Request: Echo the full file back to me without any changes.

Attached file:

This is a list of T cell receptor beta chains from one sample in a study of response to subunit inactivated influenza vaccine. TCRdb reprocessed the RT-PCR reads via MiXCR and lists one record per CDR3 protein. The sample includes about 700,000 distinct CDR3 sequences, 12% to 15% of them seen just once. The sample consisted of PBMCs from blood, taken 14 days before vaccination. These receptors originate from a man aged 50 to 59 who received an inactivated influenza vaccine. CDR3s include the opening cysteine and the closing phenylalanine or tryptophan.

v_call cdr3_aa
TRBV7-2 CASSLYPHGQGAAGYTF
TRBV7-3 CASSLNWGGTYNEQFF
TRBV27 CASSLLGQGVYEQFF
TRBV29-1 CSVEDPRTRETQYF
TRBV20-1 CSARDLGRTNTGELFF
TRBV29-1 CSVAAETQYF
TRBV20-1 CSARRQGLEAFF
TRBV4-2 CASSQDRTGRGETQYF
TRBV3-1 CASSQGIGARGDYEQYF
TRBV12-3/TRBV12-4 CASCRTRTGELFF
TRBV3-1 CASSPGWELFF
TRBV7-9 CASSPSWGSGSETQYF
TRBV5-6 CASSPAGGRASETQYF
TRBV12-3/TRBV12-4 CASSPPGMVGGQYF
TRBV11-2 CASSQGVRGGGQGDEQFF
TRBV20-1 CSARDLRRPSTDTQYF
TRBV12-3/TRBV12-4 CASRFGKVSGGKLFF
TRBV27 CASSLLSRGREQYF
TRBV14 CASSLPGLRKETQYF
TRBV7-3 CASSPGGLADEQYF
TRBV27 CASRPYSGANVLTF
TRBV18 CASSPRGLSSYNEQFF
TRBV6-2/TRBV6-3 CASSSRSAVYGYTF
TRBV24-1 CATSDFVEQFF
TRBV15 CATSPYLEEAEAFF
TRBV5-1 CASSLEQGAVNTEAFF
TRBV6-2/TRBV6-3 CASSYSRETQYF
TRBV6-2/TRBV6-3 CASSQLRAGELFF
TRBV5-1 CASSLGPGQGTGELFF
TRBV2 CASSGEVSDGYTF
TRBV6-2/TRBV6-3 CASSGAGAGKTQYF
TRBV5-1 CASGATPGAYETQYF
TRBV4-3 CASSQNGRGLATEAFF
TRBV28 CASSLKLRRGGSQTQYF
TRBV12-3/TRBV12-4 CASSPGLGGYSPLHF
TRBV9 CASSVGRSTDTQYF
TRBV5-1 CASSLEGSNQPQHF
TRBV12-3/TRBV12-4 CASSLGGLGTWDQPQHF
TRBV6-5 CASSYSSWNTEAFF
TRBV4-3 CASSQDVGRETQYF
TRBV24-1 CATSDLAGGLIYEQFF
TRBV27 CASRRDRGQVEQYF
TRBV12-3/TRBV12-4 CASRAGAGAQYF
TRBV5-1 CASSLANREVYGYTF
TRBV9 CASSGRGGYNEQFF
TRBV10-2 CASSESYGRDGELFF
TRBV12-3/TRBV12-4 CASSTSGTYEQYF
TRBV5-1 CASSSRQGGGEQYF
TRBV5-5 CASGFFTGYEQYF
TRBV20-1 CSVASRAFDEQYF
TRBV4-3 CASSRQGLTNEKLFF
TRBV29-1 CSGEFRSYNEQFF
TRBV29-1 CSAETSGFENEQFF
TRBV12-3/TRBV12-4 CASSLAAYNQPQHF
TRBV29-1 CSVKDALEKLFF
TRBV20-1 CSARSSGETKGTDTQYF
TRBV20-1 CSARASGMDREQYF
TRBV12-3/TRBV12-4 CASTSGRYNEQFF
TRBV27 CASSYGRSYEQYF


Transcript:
This is a list of T cell receptor beta chains from one sample in a study of response to subunit inactivated influenza vaccine. TCRdb reprocessed the RT-PCR reads via MiXCR and lists one record per CDR3 protein. The sample includes about 700,000 distinct CDR3 sequences, 12% to 15% of them seen just once. The sample consisted of PBMCs from blood, taken 14 days before vaccination. These receptors originate from a man aged 50 to 59 who received an inactivated influenza vaccine. CDR3s include the opening cysteine and the closing phenylalanine or tryptophan.

v_call cdr3_aa
TRBV7-2 CASSLYPHGQGAAGYTF
TRBV7-3 CASSLNWGGTYNEQFF
TRBV27 CASSLLGQGVYEQFF
TRBV29-1 CSVEDPRTRETQYF
TRBV20-1 CSARDLGRTNTGELFF
TRBV29-1 CSVAAETQYF
TRBV20-1 CSARRQGLEAFF
TRBV4-2 CASSQDRTGRGETQYF
TRBV3-1 CASSQGIGARGDYEQYF
TRBV12-3/TRBV12-4 CASCRTRTGELFF
TRBV3-1 CASSPGWELFF
TRBV7-9 CASSPSWGSGSETQYF
TRBV5-6 CASSPAGGRASETQYF
TRBV12-3/TRBV12-4 CASSPPGMVGGQYF
TRBV11-2 CASSQGVRGGGQGDEQFF
TRBV20-1 CSARDLRRPSTDTQYF
TRBV12-3/TRBV12-4 CASRFGKVSGGKLFF
TRBV27 CASSLLSRGREQYF
TRBV14 CASSLPGLRKETQYF
TRBV7-3 CASSPGGLADEQYF
TRBV27 CASRPYSGANVLTF
TRBV18 CASSPRGLSSYNEQFF
TRBV6-2/TRBV6-3 CASSSRSAVYGYTF
TRBV24-1 CATSDFVEQFF
TRBV15 CATSPYLEEAEAFF
TRBV5-1 CASSLEQGAVNTEAFF
TRBV6-2/TRBV6-3 CASSYSRETQYF
TRBV6-2/TRBV6-3 CASSQLRAGELFF
TRBV5-1 CASSLGPGQGTGELFF
TRBV2 CASSGEVSDGYTF
TRBV6-2/TRBV6-3 CASSGAGAGKTQYF
TRBV5-1 CASGATPGAYETQYF
TRBV4-3 CASSQNGRGLATEAFF
TRBV28 CASSLKLRRGGSQTQYF
TRBV12-3/TRBV12-4 CASSPGLGGYSPLHF
TRBV9 CASSVGRSTDTQYF
TRBV5-1 CASSLEGSNQPQHF
TRBV12-3/TRBV12-4 CASSLGGLGTWDQPQHF
TRBV6-5 CASSYSSWNTEAFF
TRBV4-3 CASSQDVGRETQYF
TRBV24-1 CATSDLAGGLIYEQFF
TRBV27 CASRRDRGQVEQYF
TRBV12-3/TRBV12-4 CASRAGAGAQYF
TRBV5-1 CASSLANREVYGYTF
TRBV9 CASSGRGGYNEQFF
TRBV10-2 CASSESYGRDGELFF
TRBV12-3/TRBV12-4 CASSTSGTYEQYF
TRBV5-1 CASSSRQGGGEQYF
TRBV5-5 CASGFFTGYEQYF
TRBV20-1 CSVASRAFDEQYF
TRBV4-3 CASSRQGLTNEKLFF
TRBV29-1 CSGEFRSYNEQFF
TRBV29-1 CSAETSGFENEQFF
TRBV12-3/TRBV12-4 CASSLAAYNQPQHF
TRBV29-1 CSVKDALEKLFF
TRBV20-1 CSARSSGETKGTDTQYF
TRBV20-1 CSARASGMDREQYF
TRBV12-3/TRBV12-4 CASTSGRYNEQFF
TRBV27 CASSYGRSYEQYF